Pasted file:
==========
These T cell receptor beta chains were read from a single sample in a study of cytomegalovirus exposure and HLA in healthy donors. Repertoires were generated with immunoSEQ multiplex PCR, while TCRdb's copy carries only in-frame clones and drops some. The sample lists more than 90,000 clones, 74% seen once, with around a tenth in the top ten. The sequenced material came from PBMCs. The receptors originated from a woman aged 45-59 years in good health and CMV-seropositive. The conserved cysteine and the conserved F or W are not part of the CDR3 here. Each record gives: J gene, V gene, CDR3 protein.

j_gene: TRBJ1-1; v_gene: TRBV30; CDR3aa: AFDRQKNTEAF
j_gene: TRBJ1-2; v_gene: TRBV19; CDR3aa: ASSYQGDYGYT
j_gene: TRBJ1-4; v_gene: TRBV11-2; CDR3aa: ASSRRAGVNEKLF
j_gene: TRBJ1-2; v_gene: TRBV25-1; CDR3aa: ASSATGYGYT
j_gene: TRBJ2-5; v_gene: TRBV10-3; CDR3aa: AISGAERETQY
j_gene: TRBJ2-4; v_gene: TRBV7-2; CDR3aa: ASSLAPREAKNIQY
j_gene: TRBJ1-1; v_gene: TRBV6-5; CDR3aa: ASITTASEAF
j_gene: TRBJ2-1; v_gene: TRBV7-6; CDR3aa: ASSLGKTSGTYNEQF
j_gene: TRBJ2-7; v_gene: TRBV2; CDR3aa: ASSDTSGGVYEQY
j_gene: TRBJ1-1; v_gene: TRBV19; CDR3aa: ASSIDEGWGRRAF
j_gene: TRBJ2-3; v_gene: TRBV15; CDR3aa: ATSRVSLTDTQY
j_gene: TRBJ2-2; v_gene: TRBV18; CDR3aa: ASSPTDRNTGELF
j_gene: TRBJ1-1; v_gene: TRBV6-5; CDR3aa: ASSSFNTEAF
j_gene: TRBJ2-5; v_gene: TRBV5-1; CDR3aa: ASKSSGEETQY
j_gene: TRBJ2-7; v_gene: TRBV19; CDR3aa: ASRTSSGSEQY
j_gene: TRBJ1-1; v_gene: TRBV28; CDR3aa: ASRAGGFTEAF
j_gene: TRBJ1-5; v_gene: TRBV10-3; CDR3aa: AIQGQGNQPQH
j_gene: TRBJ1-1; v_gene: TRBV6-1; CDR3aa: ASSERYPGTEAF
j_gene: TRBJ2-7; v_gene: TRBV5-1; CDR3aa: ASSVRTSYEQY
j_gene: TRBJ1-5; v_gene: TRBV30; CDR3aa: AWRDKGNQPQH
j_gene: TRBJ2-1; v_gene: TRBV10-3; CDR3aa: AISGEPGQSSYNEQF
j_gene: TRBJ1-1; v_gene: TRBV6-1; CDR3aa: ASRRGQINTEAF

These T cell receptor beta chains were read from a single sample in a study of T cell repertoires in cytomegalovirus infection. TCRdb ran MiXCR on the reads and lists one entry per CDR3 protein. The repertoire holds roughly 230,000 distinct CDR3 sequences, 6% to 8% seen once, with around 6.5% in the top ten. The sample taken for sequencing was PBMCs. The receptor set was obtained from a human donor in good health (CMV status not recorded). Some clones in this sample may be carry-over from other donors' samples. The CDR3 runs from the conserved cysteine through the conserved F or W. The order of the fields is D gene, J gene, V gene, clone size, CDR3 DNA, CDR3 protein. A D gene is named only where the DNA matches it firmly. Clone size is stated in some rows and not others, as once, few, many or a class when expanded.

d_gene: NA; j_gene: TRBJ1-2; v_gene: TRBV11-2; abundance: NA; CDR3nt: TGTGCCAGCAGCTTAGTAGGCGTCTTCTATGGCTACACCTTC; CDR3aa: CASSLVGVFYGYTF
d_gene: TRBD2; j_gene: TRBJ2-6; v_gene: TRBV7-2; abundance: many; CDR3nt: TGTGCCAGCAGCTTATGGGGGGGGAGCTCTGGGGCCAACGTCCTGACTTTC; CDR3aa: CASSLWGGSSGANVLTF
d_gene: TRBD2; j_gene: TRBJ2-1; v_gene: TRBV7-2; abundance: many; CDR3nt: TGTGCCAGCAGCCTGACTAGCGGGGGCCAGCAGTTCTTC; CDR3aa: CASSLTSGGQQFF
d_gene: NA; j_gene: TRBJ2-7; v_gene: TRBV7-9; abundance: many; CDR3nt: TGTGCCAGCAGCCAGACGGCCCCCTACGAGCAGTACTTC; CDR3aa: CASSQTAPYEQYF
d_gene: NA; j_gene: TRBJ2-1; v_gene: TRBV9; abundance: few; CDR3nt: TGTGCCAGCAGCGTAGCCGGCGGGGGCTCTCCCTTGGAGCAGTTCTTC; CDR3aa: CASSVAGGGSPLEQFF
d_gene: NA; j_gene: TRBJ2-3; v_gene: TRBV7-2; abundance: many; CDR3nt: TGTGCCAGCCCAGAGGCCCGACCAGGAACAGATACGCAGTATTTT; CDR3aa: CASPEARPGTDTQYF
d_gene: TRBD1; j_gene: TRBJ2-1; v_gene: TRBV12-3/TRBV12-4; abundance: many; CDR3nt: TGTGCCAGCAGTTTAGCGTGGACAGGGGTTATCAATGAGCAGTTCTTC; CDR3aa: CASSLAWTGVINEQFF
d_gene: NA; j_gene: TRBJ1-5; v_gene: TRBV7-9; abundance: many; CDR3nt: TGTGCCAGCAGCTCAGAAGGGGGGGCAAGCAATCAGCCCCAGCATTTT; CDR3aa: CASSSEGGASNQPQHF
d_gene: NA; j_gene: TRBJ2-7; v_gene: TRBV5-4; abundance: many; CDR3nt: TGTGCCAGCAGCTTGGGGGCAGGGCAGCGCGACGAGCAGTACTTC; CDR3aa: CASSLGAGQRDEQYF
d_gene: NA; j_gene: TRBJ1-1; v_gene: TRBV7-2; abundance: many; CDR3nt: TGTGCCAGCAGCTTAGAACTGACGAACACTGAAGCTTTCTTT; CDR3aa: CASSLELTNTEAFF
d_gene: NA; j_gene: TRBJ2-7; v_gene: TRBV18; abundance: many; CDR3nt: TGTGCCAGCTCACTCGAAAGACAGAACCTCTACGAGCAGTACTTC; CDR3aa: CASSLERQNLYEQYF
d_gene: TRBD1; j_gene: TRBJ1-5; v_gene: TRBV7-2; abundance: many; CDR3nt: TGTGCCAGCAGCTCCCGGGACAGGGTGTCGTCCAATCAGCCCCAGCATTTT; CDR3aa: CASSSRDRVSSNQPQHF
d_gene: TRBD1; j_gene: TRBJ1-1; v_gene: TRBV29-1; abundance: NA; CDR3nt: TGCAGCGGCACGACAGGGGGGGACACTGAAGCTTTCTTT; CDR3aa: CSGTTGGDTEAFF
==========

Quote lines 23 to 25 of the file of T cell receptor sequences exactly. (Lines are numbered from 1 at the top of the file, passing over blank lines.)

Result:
j_gene: TRBJ1-1; v_gene: TRBV6-1; CDR3aa: ASRRGQINTEAF

These T cell receptor beta chains were read from a single sample in a study of T cell repertoires in cytomegalovirus infection. TCRdb ran MiXCR on the reads and lists one entry per CDR3 protein. The repertoire holds roughly 230,000 distinct CDR3 sequences, 6% to 8% seen once, with around 6.5% in the top ten. The sample taken for sequencing was PBMCs. The receptor set was obtained from a human donor in good health (CMV status not recorded). Some clones in this sample may be carry-over from other donors' samples. The CDR3 runs from the conserved cysteine through the conserved F or W. The order of the fields is D gene, J gene, V gene, clone size, CDR3 DNA, CDR3 protein. A D gene is named only where the DNA matches it firmly. Clone size is stated in some rows and not others, as once, few, many or a class when expanded.

d_gene: NA; j_gene: TRBJ1-2; v_gene: TRBV11-2; abundance: NA; CDR3nt: TGTGCCAGCAGCTTAGTAGGCGTCTTCTATGGCTACACCTTC; CDR3aa: CASSLVGVFYGYTF